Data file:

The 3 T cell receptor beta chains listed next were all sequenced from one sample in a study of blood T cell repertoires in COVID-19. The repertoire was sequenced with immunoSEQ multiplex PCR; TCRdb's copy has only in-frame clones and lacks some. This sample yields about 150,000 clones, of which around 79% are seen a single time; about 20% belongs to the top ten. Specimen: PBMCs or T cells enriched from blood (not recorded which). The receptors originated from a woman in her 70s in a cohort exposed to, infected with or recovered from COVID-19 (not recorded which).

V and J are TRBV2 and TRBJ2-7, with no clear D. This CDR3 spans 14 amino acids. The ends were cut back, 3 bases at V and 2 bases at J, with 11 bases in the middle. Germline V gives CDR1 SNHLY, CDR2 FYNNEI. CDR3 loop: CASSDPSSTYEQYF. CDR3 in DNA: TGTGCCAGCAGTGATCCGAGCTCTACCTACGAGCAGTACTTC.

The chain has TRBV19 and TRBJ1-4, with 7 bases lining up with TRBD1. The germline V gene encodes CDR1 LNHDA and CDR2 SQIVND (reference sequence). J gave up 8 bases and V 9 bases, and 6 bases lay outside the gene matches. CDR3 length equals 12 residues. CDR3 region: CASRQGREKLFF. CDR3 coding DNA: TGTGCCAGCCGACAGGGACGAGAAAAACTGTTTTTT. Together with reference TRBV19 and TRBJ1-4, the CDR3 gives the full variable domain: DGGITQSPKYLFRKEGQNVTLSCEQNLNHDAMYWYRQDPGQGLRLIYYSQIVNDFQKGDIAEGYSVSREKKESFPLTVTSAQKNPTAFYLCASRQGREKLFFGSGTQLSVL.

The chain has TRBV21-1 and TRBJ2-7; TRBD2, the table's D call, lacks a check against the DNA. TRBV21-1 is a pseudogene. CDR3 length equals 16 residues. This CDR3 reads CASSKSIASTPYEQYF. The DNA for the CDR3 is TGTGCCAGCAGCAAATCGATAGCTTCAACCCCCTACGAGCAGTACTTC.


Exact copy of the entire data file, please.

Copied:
The 3 T cell receptor beta chains listed next were all sequenced from one sample in a study of blood T cell repertoires in COVID-19. The repertoire was sequenced with immunoSEQ multiplex PCR; TCRdb's copy has only in-frame clones and lacks some. This sample yields about 150,000 clones, of which around 79% are seen a single time; about 20% belongs to the top ten. Specimen: PBMCs or T cells enriched from blood (not recorded which). The receptors originated from a woman in her 70s in a cohort exposed to, infected with or recovered from COVID-19 (not recorded which).

V and J are TRBV2 and TRBJ2-7, with no clear D. This CDR3 spans 14 amino acids. The ends were cut back, 3 bases at V and 2 bases at J, with 11 bases in the middle. Germline V gives CDR1 SNHLY, CDR2 FYNNEI. CDR3 loop: CASSDPSSTYEQYF. CDR3 in DNA: TGTGCCAGCAGTGATCCGAGCTCTACCTACGAGCAGTACTTC.

The chain has TRBV19 and TRBJ1-4, with 7 bases lining up with TRBD1. The germline V gene encodes CDR1 LNHDA and CDR2 SQIVND (reference sequence). J gave up 8 bases and V 9 bases, and 6 bases lay outside the gene matches. CDR3 length equals 12 residues. CDR3 region: CASRQGREKLFF. CDR3 coding DNA: TGTGCCAGCCGACAGGGACGAGAAAAACTGTTTTTT. Together with reference TRBV19 and TRBJ1-4, the CDR3 gives the full variable domain: DGGITQSPKYLFRKEGQNVTLSCEQNLNHDAMYWYRQDPGQGLRLIYYSQIVNDFQKGDIAEGYSVSREKKESFPLTVTSAQKNPTAFYLCASRQGREKLFFGSGTQLSVL.

The chain has TRBV21-1 and TRBJ2-7; TRBD2, the table's D call, lacks a check against the DNA. TRBV21-1 is a pseudogene. CDR3 length equals 16 residues. This CDR3 reads CASSKSIASTPYEQYF. The DNA for the CDR3 is TGTGCCAGCAGCAAATCGATAGCTTCAACCCCCTACGAGCAGTACTTC.